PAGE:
The United States and Nicaragua: which policies?
I am puzzled by David Newsom's reference to a ``brilliant political strategy'' with regard to Nicaragua, particularly since he goes on to express an entirely justified skepticism about the efficacy of the American embargo [``How to fight communist regimes,'' May 3]. Nicaragua is not Vietnam, and the Indochina experience has produced no ``lesson'' pertinent to our policy in Central America, unless it be the consequences of hiding truth from the public. The analogy is rather with Cuba.Skip to next paragraph
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A Marxist-Leninist Nicaragua would pose no serious threat to American security until the moment it provided a base for Soviet military activity in the Western Hemisphere. Why not define clearly for Nicaragua and the other members of the OAS the limits of our tolerance? (1) No Soviet or other hostile military presence in Central America. (2) If such limitations are respected, no country need fear American intervention. And (3) though the US would stand ready to supply economic help that would encourage progressive social justice and stability, ideological interference is of no interest to the US, or to the OAS, with which we should fully cooperate. John Bovey Cambridge, Mass.
David Newsom was speaking for me, one who opposes military assistance to the Nicaraguan contras. I agree with those who want aid about the ``abhorrent character of the communist system.'' But we disagree on the best way to get rid of it. It is so important that we stay out of the internal affairs of a country, and leave the people free to work out their own government. Frances G. Gibson Cleveland
To argue whether economic sanctions against Nicaragua would deepen the relationship among Managua, Moscow, and Cuba is straining out gnats and swallowing camels. The Sandinistas were trained in Cuba long before the revolution occurred. But imposing economic sanctions is moving in the right direction. Since World War II, over 200 million people have been murdered at the hands of communist ``liberators.'' Between 1970 and 1980, Western democracies have given over $200 billion to communist regimes.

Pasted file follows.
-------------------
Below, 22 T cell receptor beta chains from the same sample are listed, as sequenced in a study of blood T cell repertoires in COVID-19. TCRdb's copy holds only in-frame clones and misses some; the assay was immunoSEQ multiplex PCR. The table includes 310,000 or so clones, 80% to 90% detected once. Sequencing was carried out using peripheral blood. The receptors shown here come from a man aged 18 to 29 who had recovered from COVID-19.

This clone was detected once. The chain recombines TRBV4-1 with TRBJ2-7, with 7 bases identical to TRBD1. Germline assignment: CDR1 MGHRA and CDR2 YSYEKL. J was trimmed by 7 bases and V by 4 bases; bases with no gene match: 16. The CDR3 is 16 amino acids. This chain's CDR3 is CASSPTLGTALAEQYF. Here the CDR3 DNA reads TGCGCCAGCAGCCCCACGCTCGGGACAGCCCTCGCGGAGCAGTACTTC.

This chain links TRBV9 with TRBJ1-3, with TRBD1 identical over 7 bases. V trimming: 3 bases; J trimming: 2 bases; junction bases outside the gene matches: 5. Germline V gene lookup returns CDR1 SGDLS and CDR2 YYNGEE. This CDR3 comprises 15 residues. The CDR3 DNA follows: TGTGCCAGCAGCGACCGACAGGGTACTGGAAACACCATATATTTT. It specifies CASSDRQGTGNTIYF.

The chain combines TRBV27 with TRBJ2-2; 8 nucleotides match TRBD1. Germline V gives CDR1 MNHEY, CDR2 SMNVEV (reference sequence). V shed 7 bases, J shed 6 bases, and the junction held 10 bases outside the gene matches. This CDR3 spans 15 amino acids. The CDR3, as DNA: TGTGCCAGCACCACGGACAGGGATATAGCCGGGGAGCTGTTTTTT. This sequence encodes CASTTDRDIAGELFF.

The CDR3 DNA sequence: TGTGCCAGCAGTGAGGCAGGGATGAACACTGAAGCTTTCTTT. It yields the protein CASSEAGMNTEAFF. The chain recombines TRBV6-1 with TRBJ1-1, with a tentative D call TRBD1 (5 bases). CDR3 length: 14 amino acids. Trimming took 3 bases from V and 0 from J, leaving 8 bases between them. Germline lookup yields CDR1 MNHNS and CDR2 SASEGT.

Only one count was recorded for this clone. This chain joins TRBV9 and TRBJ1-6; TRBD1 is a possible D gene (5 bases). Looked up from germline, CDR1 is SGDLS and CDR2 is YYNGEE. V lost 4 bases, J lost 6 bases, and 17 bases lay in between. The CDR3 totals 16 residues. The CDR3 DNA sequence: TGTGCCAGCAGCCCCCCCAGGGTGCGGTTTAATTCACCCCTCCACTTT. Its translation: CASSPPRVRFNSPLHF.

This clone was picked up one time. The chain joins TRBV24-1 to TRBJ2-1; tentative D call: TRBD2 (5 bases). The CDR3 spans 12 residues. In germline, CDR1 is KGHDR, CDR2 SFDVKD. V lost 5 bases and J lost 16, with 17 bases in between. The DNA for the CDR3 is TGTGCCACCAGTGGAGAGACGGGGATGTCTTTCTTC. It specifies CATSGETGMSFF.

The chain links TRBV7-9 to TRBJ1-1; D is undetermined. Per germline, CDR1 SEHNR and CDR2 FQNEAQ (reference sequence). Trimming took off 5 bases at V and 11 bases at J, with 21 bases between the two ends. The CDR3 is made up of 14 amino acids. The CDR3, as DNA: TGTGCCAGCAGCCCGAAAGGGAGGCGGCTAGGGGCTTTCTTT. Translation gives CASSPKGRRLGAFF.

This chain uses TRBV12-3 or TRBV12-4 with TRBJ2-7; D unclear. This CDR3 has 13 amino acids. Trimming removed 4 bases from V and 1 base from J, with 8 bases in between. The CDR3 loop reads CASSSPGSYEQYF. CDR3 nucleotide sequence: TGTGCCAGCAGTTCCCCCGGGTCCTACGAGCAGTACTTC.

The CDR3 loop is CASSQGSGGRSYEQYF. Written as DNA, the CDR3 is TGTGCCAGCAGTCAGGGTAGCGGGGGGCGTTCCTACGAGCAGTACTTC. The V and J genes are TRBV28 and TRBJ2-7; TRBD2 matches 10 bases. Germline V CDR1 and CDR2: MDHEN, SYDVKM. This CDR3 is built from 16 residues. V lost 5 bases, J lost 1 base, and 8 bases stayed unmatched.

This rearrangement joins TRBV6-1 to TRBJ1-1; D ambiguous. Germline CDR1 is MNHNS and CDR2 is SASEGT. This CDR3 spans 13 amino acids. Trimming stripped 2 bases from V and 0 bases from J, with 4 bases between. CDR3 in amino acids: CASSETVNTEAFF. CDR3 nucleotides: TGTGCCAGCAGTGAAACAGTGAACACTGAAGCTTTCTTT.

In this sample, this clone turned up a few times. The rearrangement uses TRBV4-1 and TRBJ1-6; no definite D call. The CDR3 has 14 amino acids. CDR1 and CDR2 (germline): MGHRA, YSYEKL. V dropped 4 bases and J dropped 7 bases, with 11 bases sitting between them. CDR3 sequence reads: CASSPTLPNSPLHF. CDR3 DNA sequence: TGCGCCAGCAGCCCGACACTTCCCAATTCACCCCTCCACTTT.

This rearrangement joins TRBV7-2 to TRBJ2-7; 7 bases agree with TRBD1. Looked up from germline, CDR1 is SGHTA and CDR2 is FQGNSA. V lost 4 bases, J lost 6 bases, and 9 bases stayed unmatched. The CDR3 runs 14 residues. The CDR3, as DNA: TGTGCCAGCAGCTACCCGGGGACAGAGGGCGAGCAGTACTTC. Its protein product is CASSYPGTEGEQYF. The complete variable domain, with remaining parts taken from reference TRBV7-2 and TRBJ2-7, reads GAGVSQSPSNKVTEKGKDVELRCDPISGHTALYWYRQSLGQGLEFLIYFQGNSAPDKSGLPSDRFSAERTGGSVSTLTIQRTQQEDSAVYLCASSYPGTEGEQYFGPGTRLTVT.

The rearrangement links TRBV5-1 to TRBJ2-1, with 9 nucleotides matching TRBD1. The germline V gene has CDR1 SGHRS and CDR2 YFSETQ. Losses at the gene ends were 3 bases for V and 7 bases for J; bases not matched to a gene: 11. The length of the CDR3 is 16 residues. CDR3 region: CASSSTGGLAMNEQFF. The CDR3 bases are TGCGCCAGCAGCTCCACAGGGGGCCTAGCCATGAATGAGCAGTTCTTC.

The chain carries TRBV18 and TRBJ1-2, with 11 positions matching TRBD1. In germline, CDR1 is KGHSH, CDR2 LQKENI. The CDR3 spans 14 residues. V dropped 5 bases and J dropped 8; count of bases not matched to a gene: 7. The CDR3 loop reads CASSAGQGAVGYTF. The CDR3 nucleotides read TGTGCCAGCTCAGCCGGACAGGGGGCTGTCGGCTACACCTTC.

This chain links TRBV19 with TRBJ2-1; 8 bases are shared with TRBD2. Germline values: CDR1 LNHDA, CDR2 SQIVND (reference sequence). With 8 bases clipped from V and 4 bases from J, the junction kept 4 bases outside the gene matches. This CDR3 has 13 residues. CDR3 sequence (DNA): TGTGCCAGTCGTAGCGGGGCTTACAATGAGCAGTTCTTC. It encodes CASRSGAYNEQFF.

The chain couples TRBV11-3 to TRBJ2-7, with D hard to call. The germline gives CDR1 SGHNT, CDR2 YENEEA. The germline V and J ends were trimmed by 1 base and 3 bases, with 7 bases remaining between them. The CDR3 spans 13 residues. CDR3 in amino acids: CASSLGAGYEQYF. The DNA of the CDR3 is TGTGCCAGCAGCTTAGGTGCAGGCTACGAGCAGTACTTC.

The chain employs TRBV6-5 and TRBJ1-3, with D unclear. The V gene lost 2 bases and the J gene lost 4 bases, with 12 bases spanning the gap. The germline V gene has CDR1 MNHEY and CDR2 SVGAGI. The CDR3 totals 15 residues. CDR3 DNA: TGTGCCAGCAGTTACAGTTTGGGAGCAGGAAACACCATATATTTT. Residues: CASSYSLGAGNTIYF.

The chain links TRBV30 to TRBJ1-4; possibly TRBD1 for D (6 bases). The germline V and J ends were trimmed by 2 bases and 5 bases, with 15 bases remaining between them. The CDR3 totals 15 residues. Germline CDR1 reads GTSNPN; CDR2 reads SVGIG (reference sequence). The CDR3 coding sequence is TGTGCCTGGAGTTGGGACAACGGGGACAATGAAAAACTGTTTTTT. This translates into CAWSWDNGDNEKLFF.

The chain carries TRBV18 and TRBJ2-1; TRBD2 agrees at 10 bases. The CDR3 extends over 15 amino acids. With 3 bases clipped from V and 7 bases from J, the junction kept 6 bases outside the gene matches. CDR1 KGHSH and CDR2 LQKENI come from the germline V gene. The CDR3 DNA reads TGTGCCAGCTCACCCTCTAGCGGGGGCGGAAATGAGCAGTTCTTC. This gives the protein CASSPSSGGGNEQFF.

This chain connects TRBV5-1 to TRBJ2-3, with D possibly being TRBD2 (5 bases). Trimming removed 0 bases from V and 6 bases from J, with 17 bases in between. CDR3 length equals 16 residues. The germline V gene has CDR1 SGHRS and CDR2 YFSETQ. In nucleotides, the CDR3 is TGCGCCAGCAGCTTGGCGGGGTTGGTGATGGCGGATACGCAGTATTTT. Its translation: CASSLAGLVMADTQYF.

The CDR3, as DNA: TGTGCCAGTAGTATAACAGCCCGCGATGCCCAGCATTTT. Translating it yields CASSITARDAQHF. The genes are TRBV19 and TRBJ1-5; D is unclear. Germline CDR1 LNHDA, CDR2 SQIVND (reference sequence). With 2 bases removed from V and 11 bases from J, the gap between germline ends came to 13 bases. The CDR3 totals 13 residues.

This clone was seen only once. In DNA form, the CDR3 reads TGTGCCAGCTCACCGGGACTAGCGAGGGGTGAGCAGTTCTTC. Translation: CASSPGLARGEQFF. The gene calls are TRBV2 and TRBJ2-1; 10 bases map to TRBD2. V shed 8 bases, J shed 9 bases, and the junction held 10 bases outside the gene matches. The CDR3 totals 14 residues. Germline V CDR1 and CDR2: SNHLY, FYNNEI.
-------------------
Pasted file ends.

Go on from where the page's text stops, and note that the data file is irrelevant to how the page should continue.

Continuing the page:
Take Nicaragua specifically. During the Carter administration over $70 million was given to the Sandinista communists, more than Somoza received in 20 years; $14 million for the contra freedom fighters is peanuts. Eileen E. Hendrickson New Wilmington, Pa.
If Joseph C. Harsch would suggest to the Reagan administration that it forget Vietnam, perhaps we could follow his advice and not relate the issue of contra aid to Vietnam [``Nicaragua is not Vietnam,'' April 30].
Unfortunately, this administration continues to make the same strategic and tactical mistakes in Central America [the US] made in Vietnam. Principal among them are: seeing all conflicts as East-West struggles instead of national or regional conflicts stemming from historic causes peculiar to the nation or region; supporting armed forces that do not and cannot gain popular support; confusing the interests of the people of the US with the interests of capitalist/multinational powers; belief that technical superiority in arms and economic incentives can overcome the commitment to freedom, self-determination, and justice of those who fight on the other side.